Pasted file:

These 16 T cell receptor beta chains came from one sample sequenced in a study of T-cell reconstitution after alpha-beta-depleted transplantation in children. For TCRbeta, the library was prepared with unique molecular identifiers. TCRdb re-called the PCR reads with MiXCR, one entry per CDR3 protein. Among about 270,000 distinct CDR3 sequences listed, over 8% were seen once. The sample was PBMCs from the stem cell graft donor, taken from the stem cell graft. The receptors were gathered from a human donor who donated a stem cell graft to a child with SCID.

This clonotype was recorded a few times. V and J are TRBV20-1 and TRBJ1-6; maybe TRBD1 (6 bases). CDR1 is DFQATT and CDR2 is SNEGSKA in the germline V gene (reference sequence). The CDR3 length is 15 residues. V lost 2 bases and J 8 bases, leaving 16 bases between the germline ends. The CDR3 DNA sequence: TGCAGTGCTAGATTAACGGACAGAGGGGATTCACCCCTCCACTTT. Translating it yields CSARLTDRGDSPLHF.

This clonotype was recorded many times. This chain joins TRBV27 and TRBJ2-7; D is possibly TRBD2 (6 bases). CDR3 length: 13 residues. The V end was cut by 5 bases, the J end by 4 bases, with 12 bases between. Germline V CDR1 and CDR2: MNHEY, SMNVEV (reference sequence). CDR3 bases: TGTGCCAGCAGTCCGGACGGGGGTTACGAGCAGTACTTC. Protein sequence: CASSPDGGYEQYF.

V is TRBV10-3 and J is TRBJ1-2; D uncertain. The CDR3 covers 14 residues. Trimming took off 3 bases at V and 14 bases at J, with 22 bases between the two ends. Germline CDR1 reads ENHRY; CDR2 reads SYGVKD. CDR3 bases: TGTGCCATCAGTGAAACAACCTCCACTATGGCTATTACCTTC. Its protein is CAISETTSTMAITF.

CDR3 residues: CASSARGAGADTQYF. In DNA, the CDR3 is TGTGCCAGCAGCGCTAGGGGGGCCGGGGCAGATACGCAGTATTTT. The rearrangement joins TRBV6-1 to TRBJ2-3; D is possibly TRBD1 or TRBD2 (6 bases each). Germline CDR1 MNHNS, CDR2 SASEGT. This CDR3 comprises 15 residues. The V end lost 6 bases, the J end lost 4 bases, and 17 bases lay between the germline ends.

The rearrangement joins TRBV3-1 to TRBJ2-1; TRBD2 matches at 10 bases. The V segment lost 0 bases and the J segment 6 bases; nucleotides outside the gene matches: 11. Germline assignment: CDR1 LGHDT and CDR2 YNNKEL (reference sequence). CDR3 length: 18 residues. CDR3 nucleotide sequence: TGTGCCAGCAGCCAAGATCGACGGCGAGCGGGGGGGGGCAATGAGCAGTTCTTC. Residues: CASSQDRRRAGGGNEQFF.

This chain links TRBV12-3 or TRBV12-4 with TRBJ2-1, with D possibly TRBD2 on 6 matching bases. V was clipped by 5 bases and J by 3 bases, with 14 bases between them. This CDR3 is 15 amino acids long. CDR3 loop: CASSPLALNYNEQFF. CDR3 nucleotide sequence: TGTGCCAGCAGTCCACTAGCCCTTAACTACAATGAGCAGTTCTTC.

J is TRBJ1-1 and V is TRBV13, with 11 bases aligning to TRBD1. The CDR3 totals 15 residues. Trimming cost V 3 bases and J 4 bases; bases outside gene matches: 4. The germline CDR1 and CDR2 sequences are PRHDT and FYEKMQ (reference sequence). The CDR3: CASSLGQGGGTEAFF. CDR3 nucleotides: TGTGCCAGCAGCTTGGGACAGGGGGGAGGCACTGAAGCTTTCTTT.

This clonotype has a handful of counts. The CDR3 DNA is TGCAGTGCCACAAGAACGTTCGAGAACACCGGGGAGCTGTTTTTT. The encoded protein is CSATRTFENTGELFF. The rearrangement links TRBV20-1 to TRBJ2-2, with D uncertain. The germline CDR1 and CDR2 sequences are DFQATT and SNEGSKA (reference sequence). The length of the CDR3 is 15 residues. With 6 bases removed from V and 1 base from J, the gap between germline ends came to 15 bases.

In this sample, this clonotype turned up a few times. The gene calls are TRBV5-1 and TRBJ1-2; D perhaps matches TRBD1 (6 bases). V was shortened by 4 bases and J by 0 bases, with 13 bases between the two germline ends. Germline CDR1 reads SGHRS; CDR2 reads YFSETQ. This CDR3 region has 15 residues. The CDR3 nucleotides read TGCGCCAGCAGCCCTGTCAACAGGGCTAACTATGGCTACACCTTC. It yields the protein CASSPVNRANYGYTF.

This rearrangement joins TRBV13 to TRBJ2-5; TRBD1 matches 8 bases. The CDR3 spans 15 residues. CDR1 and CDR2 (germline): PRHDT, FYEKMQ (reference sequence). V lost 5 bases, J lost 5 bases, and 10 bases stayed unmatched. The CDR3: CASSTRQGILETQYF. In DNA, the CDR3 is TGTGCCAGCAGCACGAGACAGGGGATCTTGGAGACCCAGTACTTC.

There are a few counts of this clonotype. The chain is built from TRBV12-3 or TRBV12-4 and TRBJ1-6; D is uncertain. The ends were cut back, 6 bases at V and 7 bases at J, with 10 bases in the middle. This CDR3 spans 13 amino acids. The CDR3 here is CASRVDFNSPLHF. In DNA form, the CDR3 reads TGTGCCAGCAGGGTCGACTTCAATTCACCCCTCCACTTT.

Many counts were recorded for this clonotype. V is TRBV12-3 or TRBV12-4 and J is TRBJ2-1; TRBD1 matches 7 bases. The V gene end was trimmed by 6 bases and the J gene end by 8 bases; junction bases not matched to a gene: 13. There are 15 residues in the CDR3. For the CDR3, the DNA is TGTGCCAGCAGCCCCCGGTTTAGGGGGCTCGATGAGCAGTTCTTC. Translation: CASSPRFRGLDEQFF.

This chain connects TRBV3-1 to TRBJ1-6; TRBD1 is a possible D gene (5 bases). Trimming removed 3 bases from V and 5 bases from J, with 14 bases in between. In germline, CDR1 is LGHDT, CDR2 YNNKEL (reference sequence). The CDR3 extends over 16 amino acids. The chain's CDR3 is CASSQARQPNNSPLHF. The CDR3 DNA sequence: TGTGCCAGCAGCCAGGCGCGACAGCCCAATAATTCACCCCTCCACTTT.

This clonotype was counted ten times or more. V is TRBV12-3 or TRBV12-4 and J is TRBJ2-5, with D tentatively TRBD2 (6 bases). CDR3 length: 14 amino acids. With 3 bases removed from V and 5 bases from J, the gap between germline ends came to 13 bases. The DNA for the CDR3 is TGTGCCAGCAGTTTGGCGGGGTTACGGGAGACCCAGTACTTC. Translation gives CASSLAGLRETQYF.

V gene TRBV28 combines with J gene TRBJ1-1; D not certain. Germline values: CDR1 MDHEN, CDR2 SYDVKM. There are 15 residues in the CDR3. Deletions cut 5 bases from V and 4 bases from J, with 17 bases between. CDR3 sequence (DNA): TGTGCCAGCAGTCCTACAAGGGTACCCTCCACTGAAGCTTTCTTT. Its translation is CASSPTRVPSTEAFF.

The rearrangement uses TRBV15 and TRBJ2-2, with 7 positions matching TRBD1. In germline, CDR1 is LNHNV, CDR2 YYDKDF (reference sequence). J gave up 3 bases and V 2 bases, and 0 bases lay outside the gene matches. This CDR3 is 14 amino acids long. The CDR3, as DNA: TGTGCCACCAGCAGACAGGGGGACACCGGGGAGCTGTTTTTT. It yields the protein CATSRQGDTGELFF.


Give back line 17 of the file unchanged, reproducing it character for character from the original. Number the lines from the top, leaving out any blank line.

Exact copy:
The rearrangement uses TRBV15 and TRBJ2-2, with 7 positions matching TRBD1. In germline, CDR1 is LNHNV, CDR2 YYDKDF (reference sequence). J gave up 3 bases and V 2 bases, and 0 bases lay outside the gene matches. This CDR3 is 14 amino acids long. The CDR3, as DNA: TGTGCCACCAGCAGACAGGGGGACACCGGGGAGCTGTTTTTT. It yields the protein CATSRQGDTGELFF.